The sunland tribune

The sunland tribune

Material Information

The sunland tribune
Tampa Historical Society
Place of Publication:
Tampa, Fla
Tampa Historical Society.
Publication Date:


Subjects / Keywords:
History -- Periodicals -- Tampa (Fla.) ( lcsh )
serial ( sobekcm )

Record Information

Source Institution:
University of South Florida Library
Holding Location:
University of South Florida
Rights Management:
All applicable rights reserved by the source institution and holding location.
Resource Identifier:
S57-00003 ( USFLDC DOI )
s57.3 ( USFLDC Handle )
09776226 ( OCLC )
023093570 ( ALEPH )

USFLDC Membership

Added automatically
Sunland Tribune [journal]

Postcard Information



This item has the following downloads:

Full Text
xml version 1.0 encoding UTF-8 standalone no
record xmlns http:www.loc.govMARC21slim xmlns:xsi http:www.w3.org2001XMLSchema-instance xsi:schemaLocation http:www.loc.govstandardsmarcxmlschemaMARC21slim.xsd
leader nam a22 u 4500
controlfield tag 008 d19742000cau r 000 0 eng d
datafield ind1 8 ind2 024
subfield code a S57-v03n1_77-000
1 0 245
The sunland tribune.
n Vol. 3, no. 1 (November 1977).
p (Download Complete Issue Adobe PDF version)
Tampa, Fla. :
b Tampa Historical Society.
c November 1977
Tampa (Fla.)
x History
v Periodicals.
2 710
Tampa Historical Society.
t Sunland Tribune.
4 856

xml version 1.0 encoding UTF-8 standalone no
mods:mods xmlns:mods http:www.loc.govmodsv3 xmlns:xsi http:www.w3.org2001XMLSchema-instance xsi:schemaLocation http:www.loc.govmodsv3mods-3-1.xsd
mods:relatedItem type host
mods:identifier issn 0000-0000mods:part
mods:detail volume mods:number 3issue 1series Year mods:caption 19771977Month November11Day 11mods:originInfo mods:dateIssued iso8601 1977-11-01


THE SUNLAND TRIBUNE JOURNAL OF THE Tampa Historical Society HAMPTON DUNN, EDITOR TABLE OF CONTENTS Page THE ROUGH RIDERS IN TAMPA By Dr. James W. Covington .............................................................................................2 TAMPA'S OWN BUCCANEER By Evanell K. Powell .......................................................................................................8 TAMPAN PUSHED THE 'APE BILL' By Hampton Dunn ...........................................................................................................12 RECIPIENTS OF THE D. B. McKAY AWARD ...........................................................17 DR. LOUIS SIMS OPPENHEIMER, CULTURE AMONG THE SANDSPURS By Dr. James M. Ingram .......................................................................................18 THE ITALIAN HERITAGE IN TAMPA By Tony Pizzo .......................................................................................................24 DOES CUBA OWN JOSE MARTI PARK? By John Sellers .............................................................................................................. .34 MEET THE AUTHORS ................................................................................................36 TAMPA HISTORICAL SOCIETY ANNUAL REPORT ..............................................38 TAMPA HISTORICAL SOCIETY MEMBERSHIP ROSTER .....................................40 THE COVER Col. "Teddy" Roosevelt wasn't so -famous when he was stationed in Tampa during the Spanish-American War in 1898. He became a hero as leader of the Ro ugh Riders and later was to become President of the United States. Dr. James W. Covington writes about the Rough Rider Days in Tampa in this issue of The Sunland Tribune. Photo from Hampton Dunn Collection. VOL. III, No. 1 NOVEMBER, 1977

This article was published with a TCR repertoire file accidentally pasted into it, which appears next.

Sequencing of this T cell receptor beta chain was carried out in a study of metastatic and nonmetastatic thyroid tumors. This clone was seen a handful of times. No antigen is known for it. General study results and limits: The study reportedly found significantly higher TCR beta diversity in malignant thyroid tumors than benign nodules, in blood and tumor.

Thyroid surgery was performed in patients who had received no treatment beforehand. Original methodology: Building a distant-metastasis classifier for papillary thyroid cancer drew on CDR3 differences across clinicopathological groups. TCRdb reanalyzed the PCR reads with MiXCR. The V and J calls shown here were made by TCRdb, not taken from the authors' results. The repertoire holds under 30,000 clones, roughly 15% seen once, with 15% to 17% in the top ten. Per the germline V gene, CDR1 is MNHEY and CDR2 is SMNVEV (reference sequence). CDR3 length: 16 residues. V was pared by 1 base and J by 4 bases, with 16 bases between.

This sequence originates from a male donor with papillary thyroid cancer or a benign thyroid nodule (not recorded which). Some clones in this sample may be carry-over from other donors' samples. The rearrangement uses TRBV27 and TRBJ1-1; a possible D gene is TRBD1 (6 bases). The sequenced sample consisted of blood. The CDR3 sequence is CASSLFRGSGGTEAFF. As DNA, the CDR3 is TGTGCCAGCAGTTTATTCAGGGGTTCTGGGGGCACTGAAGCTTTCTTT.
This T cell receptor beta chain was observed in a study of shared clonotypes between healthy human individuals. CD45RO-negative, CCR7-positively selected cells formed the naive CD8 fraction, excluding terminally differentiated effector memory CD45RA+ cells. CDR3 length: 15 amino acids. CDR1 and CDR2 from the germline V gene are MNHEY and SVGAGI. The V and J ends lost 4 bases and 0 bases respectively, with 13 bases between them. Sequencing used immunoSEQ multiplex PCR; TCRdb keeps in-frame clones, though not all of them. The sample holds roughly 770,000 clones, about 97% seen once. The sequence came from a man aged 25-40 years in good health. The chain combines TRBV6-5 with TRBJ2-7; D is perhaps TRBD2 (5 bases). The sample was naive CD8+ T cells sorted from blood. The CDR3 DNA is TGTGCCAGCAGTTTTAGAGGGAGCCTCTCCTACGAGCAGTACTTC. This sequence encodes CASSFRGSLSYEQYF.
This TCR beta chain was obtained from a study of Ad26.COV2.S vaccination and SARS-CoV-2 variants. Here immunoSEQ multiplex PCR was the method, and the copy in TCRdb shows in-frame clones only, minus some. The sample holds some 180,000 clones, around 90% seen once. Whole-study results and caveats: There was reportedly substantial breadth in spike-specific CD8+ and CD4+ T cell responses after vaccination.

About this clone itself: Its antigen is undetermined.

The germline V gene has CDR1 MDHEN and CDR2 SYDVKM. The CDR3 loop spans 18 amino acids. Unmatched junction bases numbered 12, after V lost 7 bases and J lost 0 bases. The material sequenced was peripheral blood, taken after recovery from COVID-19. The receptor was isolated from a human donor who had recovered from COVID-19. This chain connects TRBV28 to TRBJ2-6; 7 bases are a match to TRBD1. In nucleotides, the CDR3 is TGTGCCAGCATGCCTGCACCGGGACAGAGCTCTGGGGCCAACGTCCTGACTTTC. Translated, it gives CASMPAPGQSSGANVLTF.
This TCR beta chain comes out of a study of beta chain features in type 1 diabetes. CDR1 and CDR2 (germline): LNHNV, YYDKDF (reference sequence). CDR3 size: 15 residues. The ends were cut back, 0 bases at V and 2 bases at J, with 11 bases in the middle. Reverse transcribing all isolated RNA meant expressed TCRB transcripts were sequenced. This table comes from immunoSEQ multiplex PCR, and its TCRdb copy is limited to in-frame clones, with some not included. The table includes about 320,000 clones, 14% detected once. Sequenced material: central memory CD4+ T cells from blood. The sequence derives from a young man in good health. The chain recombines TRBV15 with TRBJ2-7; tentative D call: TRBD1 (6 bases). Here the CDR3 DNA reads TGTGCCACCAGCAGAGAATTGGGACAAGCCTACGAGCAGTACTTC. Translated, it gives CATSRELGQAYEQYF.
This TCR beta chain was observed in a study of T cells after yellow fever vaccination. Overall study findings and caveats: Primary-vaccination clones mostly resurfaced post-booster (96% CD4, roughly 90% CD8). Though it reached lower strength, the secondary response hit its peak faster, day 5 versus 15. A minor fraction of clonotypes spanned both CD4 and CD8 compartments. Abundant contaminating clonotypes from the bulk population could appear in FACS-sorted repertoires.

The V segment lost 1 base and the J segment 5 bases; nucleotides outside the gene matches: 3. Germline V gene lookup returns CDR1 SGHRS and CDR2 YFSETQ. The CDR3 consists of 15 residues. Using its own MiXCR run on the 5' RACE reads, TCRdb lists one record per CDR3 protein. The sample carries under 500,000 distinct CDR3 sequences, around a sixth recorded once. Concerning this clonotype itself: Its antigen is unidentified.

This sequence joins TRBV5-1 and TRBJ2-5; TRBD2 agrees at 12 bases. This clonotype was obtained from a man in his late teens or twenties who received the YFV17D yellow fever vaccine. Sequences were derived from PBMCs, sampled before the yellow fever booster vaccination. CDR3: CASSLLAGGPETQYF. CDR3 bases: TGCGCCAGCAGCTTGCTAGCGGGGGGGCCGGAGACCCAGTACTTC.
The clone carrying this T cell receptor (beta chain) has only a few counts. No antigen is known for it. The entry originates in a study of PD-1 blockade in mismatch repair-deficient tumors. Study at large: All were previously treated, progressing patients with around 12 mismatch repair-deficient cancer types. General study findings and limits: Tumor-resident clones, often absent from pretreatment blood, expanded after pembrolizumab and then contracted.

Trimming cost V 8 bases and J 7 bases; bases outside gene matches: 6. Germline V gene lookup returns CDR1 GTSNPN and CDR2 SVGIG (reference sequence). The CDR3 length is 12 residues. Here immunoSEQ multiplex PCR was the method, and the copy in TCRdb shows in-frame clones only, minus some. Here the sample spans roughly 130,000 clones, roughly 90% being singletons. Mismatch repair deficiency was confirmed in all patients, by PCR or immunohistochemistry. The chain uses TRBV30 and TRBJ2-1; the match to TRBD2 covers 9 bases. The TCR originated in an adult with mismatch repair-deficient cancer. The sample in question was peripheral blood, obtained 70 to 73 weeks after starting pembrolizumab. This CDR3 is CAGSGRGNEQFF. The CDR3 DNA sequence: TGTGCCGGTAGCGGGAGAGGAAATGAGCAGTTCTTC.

The Rough Riders in Tampa By JAMES W. COVINGTON, Ph.D. Teddy Roosevelt and the Rough Riders made a lasting impression upon Tampa during their brief visit at the onset of the Spanish-American War. Tourists visiting the Tampa Bay Hotel, now the University of Tampa, want to know in which room Roosevelt stayed. Old timers relate the story of the "yellow rice brigade charge" and Ybor citizens recall vividly Teddy Roosevelt and the names of his horse and dog. This account is the story of Teddy Roosevelt and his Rough Riders in Tampa-a visit that lasted only four days. When the newspapers began playing up a possible war with Spain, military planners in Washington projected the conflict as mostly a naval action. It was planned that the United States Army would protect the American coast and help the Navy seize and hold strategic bases in Cuba. Since the American coastal defenses were hopelessly inadequate, twenty-nine million were alloted to the Navy and fifteen million to the Corps of Engineers and Ordinance Department for coastal defense from a total appropriation of fifty million dollars. Consequently little attention was paid to the organizing and equipping of any army for the 5th MARYLAND REGIMENT IN CAMP HERE, 1898 -Photo from Hampton Dunn Collection